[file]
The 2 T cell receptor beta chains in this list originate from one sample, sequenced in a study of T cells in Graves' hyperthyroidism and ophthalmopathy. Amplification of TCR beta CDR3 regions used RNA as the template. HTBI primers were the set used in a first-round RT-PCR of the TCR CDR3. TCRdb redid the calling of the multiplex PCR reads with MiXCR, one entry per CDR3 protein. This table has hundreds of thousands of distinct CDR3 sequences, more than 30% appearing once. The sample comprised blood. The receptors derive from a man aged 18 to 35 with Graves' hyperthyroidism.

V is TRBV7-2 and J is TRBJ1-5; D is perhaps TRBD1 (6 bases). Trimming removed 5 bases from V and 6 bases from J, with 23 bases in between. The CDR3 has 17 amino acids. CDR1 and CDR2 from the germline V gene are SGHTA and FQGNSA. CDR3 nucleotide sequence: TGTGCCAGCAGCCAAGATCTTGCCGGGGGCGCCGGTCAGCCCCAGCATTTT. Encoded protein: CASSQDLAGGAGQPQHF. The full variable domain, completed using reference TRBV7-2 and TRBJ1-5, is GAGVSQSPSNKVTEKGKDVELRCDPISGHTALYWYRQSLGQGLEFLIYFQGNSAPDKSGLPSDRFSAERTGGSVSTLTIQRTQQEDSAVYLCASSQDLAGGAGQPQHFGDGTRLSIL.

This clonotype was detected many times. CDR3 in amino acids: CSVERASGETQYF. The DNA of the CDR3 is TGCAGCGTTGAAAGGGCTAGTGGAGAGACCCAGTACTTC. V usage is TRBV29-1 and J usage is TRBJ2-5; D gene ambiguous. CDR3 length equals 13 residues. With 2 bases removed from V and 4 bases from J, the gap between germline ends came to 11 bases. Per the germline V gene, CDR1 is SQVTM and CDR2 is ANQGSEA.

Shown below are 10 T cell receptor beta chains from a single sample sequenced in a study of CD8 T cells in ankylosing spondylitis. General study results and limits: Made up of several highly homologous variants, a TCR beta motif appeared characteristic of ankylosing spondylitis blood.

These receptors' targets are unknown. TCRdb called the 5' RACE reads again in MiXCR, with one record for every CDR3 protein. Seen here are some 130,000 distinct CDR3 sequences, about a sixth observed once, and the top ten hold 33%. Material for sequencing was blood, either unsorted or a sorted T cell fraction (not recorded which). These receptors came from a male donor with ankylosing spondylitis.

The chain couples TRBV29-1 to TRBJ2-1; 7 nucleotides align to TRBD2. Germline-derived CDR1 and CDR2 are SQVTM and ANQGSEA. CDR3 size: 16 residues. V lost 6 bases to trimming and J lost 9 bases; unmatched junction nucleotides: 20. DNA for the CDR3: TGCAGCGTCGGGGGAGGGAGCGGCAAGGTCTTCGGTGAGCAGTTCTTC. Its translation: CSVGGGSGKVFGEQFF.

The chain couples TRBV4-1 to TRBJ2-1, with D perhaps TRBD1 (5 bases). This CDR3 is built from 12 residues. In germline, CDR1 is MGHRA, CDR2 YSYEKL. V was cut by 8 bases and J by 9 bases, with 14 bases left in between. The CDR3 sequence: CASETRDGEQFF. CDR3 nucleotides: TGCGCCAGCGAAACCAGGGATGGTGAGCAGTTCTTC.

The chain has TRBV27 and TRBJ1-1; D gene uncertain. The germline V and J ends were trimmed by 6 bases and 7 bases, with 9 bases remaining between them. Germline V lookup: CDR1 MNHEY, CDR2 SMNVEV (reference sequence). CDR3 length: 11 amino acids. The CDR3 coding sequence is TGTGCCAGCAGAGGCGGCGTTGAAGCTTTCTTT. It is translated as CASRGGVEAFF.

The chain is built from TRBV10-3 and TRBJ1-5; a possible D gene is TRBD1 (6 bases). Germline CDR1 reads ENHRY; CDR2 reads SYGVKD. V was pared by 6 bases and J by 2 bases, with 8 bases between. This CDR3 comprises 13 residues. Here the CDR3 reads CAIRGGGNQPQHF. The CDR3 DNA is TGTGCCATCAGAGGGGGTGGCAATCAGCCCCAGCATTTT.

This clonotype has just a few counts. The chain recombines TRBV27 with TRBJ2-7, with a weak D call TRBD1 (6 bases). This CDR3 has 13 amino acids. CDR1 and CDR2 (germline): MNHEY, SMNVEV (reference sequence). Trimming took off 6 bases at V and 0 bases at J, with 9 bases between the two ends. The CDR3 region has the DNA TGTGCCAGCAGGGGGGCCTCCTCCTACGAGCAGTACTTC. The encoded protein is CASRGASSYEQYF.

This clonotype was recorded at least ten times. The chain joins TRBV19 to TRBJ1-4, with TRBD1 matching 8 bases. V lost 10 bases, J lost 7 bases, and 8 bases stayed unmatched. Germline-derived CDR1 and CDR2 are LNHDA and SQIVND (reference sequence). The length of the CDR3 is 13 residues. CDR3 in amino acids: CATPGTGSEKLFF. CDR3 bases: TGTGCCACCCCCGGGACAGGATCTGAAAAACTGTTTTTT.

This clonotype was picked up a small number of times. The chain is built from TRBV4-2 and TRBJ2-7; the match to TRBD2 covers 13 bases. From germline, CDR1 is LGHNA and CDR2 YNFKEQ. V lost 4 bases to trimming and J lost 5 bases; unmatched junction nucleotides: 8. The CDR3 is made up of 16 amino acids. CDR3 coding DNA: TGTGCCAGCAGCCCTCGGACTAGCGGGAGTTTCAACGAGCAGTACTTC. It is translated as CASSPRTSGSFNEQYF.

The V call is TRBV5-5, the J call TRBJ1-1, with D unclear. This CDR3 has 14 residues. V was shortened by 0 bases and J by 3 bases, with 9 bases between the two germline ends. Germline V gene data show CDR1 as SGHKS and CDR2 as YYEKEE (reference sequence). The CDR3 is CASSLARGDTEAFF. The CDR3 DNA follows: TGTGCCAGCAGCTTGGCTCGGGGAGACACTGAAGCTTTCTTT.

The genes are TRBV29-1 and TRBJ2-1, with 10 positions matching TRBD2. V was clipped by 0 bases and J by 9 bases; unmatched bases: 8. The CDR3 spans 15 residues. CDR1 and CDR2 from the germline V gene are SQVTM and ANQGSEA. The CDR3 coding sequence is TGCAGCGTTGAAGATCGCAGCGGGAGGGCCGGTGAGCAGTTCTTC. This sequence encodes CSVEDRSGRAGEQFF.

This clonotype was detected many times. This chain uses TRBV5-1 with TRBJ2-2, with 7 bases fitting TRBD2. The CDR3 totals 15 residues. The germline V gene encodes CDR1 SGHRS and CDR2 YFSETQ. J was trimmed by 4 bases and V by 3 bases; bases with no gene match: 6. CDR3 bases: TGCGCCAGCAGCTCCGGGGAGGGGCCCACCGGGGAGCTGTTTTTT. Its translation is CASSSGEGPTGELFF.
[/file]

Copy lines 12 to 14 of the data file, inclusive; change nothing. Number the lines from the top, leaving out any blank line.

This clonotype was picked up a small number of times. The chain is built from TRBV4-2 and TRBJ2-7; the match to TRBD2 covers 13 bases. From germline, CDR1 is LGHNA and CDR2 YNFKEQ. V lost 4 bases to trimming and J lost 5 bases; unmatched junction nucleotides: 8. The CDR3 is made up of 16 amino acids. CDR3 coding DNA: TGTGCCAGCAGCCCTCGGACTAGCGGGAGTTTCAACGAGCAGTACTTC. It is translated as CASSPRTSGSFNEQYF.

The V call is TRBV5-5, the J call TRBJ1-1, with D unclear. This CDR3 has 14 residues. V was shortened by 0 bases and J by 3 bases, with 9 bases between the two germline ends. Germline V gene data show CDR1 as SGHKS and CDR2 as YYEKEE (reference sequence). The CDR3 is CASSLARGDTEAFF. The CDR3 DNA follows: TGTGCCAGCAGCTTGGCTCGGGGAGACACTGAAGCTTTCTTT.

The genes are TRBV29-1 and TRBJ2-1, with 10 positions matching TRBD2. V was clipped by 0 bases and J by 9 bases; unmatched bases: 8. The CDR3 spans 15 residues. CDR1 and CDR2 from the germline V gene are SQVTM and ANQGSEA. The CDR3 coding sequence is TGCAGCGTTGAAGATCGCAGCGGGAGGGCCGGTGAGCAGTTCTTC. This sequence encodes CSVEDRSGRAGEQFF.